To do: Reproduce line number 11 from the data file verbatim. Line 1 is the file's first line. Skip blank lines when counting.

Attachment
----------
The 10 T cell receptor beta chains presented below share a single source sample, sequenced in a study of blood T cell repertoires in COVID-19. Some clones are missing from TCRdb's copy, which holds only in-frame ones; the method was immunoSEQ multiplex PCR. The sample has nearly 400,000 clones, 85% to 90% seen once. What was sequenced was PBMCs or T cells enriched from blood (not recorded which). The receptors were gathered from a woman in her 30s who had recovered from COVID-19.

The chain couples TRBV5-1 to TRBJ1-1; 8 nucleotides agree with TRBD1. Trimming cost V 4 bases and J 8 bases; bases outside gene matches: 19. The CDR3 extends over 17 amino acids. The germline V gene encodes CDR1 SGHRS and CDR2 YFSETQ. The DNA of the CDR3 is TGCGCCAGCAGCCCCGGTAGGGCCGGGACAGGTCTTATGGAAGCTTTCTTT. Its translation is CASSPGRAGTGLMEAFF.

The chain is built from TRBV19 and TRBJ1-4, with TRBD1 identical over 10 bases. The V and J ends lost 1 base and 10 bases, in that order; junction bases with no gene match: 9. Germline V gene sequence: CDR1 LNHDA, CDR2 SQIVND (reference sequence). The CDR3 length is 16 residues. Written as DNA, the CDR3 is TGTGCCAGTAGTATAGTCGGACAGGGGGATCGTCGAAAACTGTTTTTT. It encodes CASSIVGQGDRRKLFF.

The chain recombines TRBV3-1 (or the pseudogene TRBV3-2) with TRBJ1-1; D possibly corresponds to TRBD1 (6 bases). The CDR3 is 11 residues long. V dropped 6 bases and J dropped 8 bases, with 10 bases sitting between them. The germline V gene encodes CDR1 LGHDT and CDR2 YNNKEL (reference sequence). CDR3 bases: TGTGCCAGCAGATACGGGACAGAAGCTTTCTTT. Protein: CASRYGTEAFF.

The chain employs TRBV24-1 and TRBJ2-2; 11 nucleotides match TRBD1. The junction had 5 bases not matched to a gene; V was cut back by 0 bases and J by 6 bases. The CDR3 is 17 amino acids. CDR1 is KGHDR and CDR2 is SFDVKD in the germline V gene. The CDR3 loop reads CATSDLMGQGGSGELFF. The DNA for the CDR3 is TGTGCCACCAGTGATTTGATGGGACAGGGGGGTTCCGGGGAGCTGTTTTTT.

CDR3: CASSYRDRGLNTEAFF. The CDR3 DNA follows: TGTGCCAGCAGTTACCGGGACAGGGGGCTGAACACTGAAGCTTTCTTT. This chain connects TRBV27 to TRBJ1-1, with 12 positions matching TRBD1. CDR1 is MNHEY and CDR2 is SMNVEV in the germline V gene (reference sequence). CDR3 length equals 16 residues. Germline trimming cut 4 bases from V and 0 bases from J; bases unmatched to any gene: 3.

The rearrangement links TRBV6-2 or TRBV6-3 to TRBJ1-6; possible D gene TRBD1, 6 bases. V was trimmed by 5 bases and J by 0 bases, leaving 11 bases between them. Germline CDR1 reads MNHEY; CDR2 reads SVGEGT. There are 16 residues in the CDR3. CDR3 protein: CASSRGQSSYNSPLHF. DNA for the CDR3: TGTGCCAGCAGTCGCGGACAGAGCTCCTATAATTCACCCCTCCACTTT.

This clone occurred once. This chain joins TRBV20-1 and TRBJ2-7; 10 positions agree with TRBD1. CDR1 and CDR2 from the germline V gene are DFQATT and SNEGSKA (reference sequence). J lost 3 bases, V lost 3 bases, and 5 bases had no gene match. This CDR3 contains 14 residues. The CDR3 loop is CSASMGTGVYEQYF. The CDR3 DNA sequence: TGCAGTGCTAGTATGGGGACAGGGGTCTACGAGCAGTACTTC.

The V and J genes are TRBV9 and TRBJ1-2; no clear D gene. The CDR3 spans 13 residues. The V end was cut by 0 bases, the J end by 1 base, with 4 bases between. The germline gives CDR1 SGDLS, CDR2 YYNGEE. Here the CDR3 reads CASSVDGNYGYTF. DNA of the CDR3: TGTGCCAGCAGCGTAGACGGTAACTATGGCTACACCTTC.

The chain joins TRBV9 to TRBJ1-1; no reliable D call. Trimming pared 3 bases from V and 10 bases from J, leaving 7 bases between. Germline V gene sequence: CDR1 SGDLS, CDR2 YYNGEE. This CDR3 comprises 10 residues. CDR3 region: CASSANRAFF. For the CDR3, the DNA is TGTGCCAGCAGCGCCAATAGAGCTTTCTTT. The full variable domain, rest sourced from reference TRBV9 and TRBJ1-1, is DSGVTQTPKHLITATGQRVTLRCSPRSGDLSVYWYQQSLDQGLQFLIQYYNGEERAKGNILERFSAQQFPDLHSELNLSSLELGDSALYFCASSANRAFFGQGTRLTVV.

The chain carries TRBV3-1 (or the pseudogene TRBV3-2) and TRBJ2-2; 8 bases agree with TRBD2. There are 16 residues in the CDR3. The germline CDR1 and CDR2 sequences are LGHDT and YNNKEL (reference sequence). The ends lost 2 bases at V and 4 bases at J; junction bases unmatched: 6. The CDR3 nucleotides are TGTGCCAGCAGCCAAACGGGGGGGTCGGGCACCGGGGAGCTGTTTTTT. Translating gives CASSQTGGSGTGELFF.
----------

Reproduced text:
The chain carries TRBV3-1 (or the pseudogene TRBV3-2) and TRBJ2-2; 8 bases agree with TRBD2. There are 16 residues in the CDR3. The germline CDR1 and CDR2 sequences are LGHDT and YNNKEL (reference sequence). The ends lost 2 bases at V and 4 bases at J; junction bases unmatched: 6. The CDR3 nucleotides are TGTGCCAGCAGCCAAACGGGGGGGTCGGGCACCGGGGAGCTGTTTTTT. Translating gives CASSQTGGSGTGELFF.